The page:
In many cases, the steel industry has got as much land as it wants but does not need. The industry justified its demand by saying it was for future expansion or for building townships.
Public sector companies occupy maximum land. SAIL Bokaro, for instance, occupies a vast area of 14,000 ha for its production of 4.5 million tonnes of steel. RINL follows with 9,000 ha for 3 million tonnes of steel and plans to double production in the next 20 years. The newly installed, state-owned Neelachal Steel in Kalinganagar, Odisha, controls 1,000 ha with an installed capacity of just one million tonnes of steel.
Still, the companies act miserly when they have to compensate or rehabilitate people. Between 1998 and 2002, Bhushan Power and Steel Limited (BPSL), Sambalpur, acquired large tracts of fertile land from the people of Thelkoloi, Dubanchapal and Khadiapali villages. The company gave them asbestos roofed 35 square metre houses and paid just Rs 3.5 lakh per ha.
The 21 companies that GRP rated have 60,000 ha to produce 51 million tonnes of steel. This means, an average of 1,100 ha for every million tonne of steel.
Considering the sector’s future expansion plan, it will need an additional 0.33 million ha—five times the size of Mumbai. Where will the additional land for expansion come from?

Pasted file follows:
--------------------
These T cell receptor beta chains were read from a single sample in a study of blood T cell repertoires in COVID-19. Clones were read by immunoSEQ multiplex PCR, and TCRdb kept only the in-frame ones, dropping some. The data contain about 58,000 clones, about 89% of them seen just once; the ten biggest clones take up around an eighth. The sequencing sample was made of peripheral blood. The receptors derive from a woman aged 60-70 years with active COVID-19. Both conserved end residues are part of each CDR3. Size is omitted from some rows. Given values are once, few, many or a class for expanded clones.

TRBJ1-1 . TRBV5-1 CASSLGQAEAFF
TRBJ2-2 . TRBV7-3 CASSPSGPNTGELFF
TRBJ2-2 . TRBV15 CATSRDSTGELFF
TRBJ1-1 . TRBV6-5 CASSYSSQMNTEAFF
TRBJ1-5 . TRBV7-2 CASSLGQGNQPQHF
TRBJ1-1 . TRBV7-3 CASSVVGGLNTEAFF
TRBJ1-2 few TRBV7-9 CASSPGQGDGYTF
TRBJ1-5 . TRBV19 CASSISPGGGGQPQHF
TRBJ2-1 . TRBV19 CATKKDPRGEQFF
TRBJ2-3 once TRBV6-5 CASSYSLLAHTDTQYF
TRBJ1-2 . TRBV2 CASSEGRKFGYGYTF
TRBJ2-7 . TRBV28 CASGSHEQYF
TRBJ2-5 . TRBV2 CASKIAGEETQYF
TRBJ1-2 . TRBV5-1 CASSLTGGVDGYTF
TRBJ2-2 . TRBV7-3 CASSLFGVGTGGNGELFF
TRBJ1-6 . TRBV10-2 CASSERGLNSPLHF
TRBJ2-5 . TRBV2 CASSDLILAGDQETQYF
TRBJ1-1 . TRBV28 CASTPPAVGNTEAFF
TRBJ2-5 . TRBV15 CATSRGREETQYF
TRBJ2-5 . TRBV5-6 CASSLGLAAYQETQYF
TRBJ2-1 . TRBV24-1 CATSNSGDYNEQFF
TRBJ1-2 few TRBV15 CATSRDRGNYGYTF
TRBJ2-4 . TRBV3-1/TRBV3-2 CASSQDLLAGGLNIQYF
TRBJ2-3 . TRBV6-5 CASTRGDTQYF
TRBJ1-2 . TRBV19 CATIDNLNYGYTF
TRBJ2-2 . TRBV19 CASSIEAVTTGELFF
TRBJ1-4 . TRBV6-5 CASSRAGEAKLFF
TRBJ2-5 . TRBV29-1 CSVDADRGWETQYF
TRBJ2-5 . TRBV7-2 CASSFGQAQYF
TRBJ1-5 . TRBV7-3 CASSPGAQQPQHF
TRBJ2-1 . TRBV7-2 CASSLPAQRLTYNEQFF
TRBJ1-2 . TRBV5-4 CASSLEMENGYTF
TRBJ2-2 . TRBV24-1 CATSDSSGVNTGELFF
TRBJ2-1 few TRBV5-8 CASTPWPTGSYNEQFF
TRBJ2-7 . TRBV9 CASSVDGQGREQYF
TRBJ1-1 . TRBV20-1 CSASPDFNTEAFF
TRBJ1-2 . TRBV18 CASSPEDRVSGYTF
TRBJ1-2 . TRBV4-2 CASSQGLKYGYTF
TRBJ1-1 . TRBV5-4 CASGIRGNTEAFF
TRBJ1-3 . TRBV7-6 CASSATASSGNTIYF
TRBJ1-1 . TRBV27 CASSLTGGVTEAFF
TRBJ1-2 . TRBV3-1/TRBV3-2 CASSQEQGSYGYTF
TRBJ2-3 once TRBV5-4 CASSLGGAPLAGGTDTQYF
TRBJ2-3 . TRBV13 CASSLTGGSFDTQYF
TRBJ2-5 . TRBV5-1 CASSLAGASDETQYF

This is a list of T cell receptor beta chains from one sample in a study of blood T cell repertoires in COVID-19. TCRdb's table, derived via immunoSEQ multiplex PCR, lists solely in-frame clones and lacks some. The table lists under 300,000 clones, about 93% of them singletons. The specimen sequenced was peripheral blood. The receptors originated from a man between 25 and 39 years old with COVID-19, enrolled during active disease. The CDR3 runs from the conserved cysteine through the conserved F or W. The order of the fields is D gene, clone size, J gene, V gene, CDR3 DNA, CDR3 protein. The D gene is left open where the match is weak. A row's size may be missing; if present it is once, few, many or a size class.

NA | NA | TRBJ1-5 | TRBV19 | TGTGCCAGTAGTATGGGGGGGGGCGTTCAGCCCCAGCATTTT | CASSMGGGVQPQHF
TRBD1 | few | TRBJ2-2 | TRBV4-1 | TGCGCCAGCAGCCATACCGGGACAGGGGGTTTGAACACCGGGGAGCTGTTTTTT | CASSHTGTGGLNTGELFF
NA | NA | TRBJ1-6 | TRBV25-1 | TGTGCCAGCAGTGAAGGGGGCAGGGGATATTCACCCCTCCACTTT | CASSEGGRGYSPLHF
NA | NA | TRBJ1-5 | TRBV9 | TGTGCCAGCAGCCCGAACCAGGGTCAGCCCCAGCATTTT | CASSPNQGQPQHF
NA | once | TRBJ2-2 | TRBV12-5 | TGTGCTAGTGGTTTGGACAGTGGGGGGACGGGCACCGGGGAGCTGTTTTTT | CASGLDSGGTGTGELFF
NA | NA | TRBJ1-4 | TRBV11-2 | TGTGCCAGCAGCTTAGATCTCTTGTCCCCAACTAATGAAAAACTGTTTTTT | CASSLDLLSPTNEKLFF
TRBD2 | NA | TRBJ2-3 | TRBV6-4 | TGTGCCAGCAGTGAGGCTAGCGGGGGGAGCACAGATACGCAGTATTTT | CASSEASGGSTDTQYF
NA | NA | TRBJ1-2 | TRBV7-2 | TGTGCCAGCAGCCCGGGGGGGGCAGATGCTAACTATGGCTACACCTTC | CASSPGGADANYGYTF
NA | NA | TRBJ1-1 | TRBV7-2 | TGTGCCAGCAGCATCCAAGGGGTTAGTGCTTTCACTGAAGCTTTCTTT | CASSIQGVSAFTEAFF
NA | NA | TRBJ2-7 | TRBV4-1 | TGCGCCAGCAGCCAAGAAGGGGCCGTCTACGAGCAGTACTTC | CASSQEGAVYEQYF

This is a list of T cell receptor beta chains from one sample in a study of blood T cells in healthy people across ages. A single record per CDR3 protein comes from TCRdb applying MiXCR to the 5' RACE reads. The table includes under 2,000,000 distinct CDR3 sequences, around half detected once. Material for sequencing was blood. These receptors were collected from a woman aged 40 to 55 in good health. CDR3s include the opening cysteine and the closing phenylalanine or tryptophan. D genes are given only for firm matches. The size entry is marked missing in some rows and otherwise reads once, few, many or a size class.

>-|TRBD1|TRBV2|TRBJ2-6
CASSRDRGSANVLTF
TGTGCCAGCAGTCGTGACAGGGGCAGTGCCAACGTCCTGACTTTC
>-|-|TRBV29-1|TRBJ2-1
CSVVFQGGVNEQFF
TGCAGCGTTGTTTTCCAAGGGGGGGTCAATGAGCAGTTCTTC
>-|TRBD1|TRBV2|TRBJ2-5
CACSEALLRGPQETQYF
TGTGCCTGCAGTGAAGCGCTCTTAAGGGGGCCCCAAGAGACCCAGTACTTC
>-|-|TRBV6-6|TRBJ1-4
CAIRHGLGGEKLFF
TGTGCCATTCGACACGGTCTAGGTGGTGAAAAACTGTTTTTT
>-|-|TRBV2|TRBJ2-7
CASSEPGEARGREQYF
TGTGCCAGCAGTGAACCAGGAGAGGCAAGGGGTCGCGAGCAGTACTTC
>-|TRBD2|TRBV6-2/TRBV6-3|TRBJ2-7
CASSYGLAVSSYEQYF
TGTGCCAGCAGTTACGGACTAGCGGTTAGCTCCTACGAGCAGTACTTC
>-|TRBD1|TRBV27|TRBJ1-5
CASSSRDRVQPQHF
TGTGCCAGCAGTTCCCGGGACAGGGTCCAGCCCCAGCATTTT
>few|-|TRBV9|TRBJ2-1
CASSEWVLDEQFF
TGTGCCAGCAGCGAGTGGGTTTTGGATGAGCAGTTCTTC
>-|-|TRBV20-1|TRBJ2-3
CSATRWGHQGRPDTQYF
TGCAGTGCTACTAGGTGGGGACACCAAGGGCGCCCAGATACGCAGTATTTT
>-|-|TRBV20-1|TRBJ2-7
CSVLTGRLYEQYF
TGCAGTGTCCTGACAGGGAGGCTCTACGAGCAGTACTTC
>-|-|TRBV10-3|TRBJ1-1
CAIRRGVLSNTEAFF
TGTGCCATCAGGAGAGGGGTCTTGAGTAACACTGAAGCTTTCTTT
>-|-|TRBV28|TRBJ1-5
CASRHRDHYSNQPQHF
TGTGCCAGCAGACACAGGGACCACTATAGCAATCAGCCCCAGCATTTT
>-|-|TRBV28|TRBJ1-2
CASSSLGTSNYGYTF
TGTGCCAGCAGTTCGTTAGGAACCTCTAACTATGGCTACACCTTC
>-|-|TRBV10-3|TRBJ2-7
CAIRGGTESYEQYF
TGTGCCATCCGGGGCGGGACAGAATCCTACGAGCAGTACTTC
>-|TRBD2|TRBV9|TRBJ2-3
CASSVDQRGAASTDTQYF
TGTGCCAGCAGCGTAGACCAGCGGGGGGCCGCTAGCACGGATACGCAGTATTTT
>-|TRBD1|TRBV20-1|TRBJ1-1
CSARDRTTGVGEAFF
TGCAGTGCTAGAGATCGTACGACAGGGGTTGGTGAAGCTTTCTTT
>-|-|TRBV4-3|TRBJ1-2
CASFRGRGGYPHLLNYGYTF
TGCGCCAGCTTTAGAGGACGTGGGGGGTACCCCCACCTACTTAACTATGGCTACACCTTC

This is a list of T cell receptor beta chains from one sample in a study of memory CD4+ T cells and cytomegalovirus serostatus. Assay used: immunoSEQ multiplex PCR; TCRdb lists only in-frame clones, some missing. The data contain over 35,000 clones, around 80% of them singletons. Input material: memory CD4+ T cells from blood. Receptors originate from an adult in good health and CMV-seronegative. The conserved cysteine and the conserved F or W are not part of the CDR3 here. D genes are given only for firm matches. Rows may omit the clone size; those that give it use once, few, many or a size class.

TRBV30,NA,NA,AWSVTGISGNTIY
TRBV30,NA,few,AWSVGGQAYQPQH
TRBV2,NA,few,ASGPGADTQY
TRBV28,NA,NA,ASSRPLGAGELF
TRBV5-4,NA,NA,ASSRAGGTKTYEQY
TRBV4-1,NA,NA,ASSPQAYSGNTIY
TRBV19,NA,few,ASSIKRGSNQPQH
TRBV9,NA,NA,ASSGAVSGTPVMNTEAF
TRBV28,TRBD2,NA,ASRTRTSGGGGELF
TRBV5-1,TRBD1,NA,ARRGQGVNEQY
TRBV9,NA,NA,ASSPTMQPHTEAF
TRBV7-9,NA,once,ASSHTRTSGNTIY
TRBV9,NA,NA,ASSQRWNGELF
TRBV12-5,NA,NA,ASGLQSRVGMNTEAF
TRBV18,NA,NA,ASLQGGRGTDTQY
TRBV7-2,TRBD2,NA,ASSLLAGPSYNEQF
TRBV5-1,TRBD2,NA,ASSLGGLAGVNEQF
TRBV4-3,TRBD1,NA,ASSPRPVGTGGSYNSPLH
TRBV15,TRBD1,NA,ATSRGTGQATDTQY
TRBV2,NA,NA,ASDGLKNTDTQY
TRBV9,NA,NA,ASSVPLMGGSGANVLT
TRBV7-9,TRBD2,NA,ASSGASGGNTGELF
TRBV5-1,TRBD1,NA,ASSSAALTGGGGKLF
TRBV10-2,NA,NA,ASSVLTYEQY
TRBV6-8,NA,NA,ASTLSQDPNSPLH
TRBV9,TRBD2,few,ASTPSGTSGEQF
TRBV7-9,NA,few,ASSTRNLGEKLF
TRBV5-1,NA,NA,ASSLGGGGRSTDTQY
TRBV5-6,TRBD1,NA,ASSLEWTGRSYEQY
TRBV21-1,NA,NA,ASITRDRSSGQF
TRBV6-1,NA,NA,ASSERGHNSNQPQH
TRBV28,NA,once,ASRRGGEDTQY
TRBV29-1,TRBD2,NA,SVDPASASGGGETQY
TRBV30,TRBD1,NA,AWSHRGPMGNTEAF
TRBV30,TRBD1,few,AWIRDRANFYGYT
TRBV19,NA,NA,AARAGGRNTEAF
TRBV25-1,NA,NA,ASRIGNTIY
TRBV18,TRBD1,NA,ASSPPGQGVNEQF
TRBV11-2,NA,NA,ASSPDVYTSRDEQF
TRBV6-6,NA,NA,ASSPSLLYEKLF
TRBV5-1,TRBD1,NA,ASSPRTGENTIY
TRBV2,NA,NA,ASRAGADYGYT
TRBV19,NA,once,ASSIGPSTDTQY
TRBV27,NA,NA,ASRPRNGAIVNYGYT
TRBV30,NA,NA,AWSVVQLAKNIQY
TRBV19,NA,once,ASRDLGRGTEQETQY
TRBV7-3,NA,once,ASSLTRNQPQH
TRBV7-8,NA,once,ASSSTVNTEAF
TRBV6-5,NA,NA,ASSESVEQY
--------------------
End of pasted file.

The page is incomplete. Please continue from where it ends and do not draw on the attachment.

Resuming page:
The best practice in land use is 200 ha per million tonne of the installed capacity. This includes land for production plant, power generation, waste disposal and staff colonies. If all plants were to use land as efficiently as the best practice, then 60,000 ha currently held by all large plants can produce up to 275 million tonnes of steel. This also means that the steel industry need not acquire land for many years to come.
Given the scale and pace at which the steel industry is growing, water use in the industry is set to become a big problem. But the industry is not bothered.
As part of its expansion plan, JSPL constructed a check dam on the Kelo river in 1998. Ever since, Gudgahan village in Raigarh faces acute water crisis. People of Gudgahan depend on the Kelo for their daily needs. The village has no other waterbody. The crisis, therefore, deepens during summer months. JSPL has taken no corrective step.
At present, Indian steel industry consumes on an average 3.5 m3 of water to produce one tonne of crude steel. This much without taking into account the water consumed in two major areas—power generation and townships.
SAIL Rourkela, for instance, consumes 4 m3/tcs of water in its plants. When water consumption in its power plant and township is included, its total water use jumps to 27 m3/tcs.